What’s more, she added, a language services program hobbled by COVID-related restrictions and businesses operating for reduced hours, “had our first ever month with a loss in a program — which is not good.”
Catholic Charities of Dodge City, Kansas, had to cancel its major annual fundraiser and the response to the pandemic is not like typical disasters, according to Debbie Snapp, executive director.
“The Greensburg tornado (in 2007), there was a huge response to that. This disaster, we have not seen that kind of outpouring from people,” Snapp told CNS.
Catholic Charities’ pandemic relief has been mostly utility and rental assistance and paying for motel rooms for those without shelter.
“We had a couple of people, and calls from outside of our area, because we had really high numbers early on because the meatpacking plants were mostly Hispanic or migrants from somewhere,” she explained. “There were a couple of people that called, received stimulus checks, felt they didn’t really need it and wanted to do something with some of that money.”
Catholic Charities of Boston reports sustained giving in this critical time, said Kevin McKenzie, the agency’s CEO. “One in seven Massachusetts families is experiencing food insecurity,” he said.
Typically, Catholic Charities’ food pantries distribute 1 million pounds a food a year. Since the pandemic was declared in March, that amount has more than doubled, he added. Pantries that used to see 200-250 people a week are seeing that number every day.
There remains one consequence. “I think everybody’s experiencing COVID fatigue,” McKenzie said. “I think our front-line employees, particularly at the shelters and the pantries and health care workers, like child care workers, are experiencing the most fatigue.”
Catholic Charities have pivoted teams and put protocols in place to counter the fatigue. “We have to do the best we can, supporting our employees, increasing our bench strength and increasing group support to those workers who are on the front line,” he said.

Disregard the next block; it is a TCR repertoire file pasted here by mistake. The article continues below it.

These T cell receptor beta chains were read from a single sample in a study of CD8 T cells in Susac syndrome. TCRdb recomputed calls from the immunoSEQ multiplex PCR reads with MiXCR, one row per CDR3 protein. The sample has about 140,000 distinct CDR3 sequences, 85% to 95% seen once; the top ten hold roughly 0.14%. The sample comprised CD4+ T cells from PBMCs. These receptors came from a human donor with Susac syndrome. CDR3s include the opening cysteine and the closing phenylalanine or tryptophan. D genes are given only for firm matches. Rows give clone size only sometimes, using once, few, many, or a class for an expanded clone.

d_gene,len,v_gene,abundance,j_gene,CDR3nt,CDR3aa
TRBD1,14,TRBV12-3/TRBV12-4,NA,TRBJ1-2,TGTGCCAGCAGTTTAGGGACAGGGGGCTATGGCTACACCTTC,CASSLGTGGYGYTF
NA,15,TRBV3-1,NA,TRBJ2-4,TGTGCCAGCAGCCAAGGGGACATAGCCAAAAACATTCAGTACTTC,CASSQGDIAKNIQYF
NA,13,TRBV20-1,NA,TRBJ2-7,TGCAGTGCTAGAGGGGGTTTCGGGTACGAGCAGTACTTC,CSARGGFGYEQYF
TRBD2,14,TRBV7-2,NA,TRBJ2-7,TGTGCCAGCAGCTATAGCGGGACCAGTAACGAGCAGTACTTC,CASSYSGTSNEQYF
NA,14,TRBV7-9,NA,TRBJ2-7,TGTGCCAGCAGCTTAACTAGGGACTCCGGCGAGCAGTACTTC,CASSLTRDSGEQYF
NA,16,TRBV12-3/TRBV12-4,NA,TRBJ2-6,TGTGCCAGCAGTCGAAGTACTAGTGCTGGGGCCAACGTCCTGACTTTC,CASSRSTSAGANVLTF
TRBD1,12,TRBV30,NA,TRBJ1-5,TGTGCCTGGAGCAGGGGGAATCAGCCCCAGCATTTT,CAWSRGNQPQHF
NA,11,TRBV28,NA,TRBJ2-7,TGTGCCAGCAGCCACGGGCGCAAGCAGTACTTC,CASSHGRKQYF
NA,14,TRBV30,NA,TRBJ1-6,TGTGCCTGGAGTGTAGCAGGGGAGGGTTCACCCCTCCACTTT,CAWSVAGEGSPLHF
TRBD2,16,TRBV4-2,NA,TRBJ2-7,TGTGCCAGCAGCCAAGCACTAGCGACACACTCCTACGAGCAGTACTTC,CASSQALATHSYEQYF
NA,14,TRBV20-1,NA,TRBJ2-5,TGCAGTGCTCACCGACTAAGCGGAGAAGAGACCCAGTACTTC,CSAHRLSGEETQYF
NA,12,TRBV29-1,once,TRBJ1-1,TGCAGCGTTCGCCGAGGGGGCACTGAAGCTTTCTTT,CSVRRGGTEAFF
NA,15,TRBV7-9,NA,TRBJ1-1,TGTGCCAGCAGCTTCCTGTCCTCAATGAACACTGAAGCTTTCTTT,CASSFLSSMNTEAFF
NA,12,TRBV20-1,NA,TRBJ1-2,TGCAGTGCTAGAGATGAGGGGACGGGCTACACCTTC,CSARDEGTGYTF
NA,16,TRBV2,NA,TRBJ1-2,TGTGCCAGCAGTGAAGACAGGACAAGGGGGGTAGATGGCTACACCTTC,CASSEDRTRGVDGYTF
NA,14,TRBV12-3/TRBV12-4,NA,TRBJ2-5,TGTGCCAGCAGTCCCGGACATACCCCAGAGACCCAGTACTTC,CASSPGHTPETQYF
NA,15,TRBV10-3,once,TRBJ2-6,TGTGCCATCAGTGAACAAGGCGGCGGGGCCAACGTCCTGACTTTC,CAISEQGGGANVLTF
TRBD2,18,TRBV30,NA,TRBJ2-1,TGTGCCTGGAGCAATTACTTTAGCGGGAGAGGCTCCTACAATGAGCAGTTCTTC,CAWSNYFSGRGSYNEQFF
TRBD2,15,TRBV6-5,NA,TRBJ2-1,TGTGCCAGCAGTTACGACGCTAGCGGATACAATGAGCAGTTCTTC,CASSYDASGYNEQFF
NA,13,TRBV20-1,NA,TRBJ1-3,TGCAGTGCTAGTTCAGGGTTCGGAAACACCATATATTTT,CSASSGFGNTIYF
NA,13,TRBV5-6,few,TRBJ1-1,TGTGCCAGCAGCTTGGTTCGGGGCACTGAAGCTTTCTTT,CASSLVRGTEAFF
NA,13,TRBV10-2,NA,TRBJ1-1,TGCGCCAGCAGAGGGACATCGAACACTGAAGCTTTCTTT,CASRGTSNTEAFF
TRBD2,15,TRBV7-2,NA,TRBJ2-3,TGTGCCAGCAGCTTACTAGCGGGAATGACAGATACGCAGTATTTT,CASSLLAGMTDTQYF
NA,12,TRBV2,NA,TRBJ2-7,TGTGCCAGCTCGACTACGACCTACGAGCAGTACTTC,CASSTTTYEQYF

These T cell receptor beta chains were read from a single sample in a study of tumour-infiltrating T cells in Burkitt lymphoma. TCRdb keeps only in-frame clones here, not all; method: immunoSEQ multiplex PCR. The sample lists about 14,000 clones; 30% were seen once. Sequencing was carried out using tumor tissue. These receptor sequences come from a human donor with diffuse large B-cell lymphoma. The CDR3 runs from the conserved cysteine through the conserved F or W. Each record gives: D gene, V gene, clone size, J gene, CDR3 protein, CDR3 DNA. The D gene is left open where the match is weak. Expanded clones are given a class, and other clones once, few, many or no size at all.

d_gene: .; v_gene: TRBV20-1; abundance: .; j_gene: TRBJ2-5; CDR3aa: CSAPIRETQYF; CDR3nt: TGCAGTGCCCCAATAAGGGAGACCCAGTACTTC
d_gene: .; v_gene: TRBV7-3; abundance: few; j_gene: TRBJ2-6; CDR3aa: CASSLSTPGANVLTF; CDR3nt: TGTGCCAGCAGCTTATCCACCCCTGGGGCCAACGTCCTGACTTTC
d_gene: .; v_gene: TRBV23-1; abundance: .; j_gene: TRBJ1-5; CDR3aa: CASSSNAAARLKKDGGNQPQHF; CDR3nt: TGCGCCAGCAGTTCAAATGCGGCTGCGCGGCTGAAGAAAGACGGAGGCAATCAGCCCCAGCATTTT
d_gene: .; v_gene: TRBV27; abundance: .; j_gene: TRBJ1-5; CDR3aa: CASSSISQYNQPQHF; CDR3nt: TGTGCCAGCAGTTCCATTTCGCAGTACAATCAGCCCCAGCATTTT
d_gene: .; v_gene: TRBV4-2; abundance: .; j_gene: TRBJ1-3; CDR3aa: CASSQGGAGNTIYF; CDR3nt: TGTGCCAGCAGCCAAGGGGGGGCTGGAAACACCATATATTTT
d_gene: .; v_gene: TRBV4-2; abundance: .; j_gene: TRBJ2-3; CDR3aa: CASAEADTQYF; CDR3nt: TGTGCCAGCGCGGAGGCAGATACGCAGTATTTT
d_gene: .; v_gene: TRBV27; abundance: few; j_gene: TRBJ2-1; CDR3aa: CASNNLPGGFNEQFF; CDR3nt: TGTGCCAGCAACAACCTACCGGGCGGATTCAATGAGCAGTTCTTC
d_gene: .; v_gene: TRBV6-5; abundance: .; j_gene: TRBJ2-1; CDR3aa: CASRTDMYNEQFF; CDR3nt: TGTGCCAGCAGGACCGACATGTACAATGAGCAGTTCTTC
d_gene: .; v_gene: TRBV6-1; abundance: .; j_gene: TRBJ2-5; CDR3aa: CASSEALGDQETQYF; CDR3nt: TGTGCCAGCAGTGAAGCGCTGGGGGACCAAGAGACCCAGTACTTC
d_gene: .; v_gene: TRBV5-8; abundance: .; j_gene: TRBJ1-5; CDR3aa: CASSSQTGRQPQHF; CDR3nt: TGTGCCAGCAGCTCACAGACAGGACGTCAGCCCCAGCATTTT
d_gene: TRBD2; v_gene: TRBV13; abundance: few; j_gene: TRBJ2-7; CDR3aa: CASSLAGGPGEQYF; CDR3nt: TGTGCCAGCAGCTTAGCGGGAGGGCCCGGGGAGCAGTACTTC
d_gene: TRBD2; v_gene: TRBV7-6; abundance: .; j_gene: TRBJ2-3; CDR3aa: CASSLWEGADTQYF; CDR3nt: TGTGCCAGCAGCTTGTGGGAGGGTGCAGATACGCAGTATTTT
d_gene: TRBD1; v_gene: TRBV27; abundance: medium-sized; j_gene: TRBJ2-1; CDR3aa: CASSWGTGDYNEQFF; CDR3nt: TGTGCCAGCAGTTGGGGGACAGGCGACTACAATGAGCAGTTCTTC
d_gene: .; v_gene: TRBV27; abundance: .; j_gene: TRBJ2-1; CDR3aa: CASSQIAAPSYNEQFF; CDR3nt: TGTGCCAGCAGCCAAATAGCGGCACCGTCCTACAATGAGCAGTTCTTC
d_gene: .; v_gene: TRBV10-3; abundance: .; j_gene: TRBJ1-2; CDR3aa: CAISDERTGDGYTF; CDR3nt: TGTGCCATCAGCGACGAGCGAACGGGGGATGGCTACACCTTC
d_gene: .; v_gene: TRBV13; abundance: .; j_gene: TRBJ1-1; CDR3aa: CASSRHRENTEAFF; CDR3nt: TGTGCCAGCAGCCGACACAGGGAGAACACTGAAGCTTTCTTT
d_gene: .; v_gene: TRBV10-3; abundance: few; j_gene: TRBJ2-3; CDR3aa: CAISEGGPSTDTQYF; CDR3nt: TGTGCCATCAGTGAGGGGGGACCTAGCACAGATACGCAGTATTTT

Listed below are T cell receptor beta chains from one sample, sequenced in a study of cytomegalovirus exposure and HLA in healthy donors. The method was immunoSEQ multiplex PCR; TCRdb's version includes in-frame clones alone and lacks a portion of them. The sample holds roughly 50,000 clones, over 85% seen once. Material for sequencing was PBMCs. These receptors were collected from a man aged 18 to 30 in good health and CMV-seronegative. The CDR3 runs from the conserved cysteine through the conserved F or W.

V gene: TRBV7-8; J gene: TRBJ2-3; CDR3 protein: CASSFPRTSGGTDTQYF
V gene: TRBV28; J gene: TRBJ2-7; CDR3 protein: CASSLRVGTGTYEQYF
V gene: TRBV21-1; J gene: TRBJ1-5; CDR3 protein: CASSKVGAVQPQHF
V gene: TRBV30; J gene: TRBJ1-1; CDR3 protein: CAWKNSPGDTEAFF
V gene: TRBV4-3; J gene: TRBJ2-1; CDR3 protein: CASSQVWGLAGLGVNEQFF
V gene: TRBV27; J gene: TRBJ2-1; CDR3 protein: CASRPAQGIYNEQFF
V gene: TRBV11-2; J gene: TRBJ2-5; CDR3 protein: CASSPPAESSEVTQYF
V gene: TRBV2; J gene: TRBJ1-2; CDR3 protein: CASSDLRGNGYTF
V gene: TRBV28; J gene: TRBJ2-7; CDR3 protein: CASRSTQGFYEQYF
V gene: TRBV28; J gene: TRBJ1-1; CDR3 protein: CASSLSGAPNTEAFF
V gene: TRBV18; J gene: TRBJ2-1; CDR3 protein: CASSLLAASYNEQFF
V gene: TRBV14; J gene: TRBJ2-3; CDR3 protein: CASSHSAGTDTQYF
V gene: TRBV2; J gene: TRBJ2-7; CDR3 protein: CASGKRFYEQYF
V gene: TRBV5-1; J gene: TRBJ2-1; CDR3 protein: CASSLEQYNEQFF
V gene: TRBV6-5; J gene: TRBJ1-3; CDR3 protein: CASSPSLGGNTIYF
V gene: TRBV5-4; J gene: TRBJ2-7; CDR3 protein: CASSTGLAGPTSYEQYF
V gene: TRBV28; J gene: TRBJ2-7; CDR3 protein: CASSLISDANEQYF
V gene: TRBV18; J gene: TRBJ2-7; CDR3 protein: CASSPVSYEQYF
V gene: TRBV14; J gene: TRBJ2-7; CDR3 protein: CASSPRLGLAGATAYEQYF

National collections have taken a hit, too. According to Mary Mencarini Campbell, executive director of the U.S. bishops’ Office of National Collections, those collections are down 10%-60% from year-ago levels. The one silver lining is that the shortfall has lessened in recent months.
But it takes four to five months for dioceses to process collection results and report them. And two of the biggest collections, the Catholic Campaign for Human Development collection in November, and the Retirement Fund for Religious drive in December, have yet to report any totals.
“I heard of at least one diocese that said, ‘We’re going to postpone all collection local, national, special — until next year,'” Campbell said.
The U.S. bishops’ committees in charge of distributing grants from these collections will “make the best decisions they can based on the funds they have,” she added. “We will likely continue to see an impact into 2021 until local parish life for the majority of people is back to what we experienced earlier this year.”
Despite the cloudy forecast, Andrew Robison, owner and president of Petrus Development, which in its own words is all about “helping Catholic organizations maximize their fundraising success,” predicts a mostly sunny future.
“My theory is that 2021 is going to be a record-breaking year in giving to nonprofits, especially religious nonprofits,” he said.
Robison personally has conducted more than 100 hours of online training since the pandemic started for nonprofit groups on fundraising and to offer strategies to be more effective, including a daylong session Jan. 13.
Robison said he believes giving will return to 2019 levels “in 2021, certainly by 2022. My crystal ball is as clear as everybody else’s. It’s going to be the organizations that are out there” actively fundraising that will set the pace.
“With the pandemic, we have seen two responses in philanthropy on the fundraising side and on the ministry side: ‘Hey, this is a tough year, we’re just going to shut down and we’ll call you when it returns to normal.’ Their numbers won’t be close to where they were previously,” Robison declared.
“The other sense,” he added, “is to look at ways to engage your donors, creatively use new technologies, whether that’s Zoom, whether that’s Facebook Live.”